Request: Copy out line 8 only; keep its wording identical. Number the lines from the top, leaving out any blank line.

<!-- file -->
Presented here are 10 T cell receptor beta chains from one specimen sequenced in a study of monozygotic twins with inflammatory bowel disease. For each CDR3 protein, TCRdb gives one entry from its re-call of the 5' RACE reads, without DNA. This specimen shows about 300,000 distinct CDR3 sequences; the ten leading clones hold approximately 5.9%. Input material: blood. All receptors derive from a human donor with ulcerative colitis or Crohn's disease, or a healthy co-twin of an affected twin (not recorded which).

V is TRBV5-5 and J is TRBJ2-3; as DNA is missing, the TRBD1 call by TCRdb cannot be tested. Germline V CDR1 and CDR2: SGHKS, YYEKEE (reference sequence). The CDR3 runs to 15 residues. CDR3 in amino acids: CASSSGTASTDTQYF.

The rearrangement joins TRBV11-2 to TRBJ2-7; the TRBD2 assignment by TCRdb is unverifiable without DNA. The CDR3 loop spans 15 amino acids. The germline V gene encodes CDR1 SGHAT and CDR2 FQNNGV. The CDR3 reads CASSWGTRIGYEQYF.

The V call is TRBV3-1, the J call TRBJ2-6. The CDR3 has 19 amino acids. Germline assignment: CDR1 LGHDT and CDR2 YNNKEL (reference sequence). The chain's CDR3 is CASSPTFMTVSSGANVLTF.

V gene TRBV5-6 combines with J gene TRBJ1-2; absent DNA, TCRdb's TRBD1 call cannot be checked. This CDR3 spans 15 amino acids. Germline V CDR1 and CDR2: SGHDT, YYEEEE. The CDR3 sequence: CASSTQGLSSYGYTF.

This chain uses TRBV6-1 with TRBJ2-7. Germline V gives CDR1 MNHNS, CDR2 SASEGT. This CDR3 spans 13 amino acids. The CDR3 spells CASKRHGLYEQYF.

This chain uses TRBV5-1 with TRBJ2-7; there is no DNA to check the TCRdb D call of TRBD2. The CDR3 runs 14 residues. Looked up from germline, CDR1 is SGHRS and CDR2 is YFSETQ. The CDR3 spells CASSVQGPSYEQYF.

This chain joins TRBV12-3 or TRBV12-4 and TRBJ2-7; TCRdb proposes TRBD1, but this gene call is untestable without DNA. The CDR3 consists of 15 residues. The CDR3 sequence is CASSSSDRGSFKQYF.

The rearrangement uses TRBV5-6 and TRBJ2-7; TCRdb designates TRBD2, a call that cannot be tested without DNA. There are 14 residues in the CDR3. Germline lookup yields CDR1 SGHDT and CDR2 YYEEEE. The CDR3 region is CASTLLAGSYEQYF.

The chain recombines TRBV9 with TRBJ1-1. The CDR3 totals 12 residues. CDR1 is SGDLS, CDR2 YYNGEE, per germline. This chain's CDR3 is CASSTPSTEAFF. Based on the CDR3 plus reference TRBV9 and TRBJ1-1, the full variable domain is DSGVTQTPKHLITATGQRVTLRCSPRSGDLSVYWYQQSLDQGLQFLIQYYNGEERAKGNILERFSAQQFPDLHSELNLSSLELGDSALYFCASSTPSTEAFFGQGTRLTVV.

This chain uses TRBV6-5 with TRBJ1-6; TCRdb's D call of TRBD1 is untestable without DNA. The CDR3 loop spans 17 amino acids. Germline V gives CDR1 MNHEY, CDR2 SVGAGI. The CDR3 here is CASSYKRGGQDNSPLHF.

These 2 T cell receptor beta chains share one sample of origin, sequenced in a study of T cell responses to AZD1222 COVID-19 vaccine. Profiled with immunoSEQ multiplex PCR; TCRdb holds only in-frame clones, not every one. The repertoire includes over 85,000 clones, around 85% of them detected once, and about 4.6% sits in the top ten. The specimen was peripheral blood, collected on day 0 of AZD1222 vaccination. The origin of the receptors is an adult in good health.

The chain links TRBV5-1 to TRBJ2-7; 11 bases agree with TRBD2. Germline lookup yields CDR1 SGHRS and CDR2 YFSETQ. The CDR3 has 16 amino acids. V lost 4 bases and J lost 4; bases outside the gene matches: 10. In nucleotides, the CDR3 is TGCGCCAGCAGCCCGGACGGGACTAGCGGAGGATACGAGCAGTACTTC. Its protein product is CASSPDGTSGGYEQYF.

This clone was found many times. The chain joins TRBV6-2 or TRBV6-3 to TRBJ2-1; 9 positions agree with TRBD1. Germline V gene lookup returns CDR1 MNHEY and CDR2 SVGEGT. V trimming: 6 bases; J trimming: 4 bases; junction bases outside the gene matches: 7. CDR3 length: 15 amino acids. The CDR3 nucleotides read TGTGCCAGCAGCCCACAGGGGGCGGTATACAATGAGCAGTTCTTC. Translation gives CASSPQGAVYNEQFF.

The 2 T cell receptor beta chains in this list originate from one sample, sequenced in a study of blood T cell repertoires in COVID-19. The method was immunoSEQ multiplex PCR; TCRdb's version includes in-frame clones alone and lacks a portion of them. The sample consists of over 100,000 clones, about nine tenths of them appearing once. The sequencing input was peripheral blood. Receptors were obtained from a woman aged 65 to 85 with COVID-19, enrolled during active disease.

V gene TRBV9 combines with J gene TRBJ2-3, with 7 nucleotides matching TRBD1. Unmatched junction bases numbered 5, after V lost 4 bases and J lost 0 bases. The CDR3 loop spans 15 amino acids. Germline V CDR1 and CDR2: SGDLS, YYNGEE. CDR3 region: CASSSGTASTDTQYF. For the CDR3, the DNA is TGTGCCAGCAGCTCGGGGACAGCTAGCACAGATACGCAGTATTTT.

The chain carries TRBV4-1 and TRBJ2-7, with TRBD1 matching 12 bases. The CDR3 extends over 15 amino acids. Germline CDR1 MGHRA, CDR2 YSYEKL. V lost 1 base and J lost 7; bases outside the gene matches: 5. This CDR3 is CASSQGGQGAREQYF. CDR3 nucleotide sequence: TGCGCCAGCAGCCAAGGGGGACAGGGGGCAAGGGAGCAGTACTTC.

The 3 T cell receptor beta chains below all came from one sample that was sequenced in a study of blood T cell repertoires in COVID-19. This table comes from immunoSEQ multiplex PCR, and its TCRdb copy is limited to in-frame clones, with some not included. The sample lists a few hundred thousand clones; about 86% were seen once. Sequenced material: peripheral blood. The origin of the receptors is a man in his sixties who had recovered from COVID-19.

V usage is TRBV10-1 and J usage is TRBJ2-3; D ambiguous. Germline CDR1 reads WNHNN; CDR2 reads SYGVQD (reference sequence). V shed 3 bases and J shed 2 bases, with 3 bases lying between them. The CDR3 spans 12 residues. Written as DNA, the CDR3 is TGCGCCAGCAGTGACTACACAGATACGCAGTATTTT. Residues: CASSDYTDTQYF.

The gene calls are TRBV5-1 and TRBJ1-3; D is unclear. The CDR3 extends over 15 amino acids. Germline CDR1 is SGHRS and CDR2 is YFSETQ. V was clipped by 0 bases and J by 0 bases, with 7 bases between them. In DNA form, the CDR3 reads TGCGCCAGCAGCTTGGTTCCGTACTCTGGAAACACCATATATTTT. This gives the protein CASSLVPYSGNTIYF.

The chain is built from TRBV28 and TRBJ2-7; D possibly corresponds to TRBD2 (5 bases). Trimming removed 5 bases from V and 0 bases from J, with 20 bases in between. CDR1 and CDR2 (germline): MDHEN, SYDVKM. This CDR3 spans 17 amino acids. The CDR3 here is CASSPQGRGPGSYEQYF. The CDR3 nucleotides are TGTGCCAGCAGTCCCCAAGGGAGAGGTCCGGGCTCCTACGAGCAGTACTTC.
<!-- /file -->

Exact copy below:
This chain joins TRBV12-3 or TRBV12-4 and TRBJ2-7; TCRdb proposes TRBD1, but this gene call is untestable without DNA. The CDR3 consists of 15 residues. The CDR3 sequence is CASSSSDRGSFKQYF.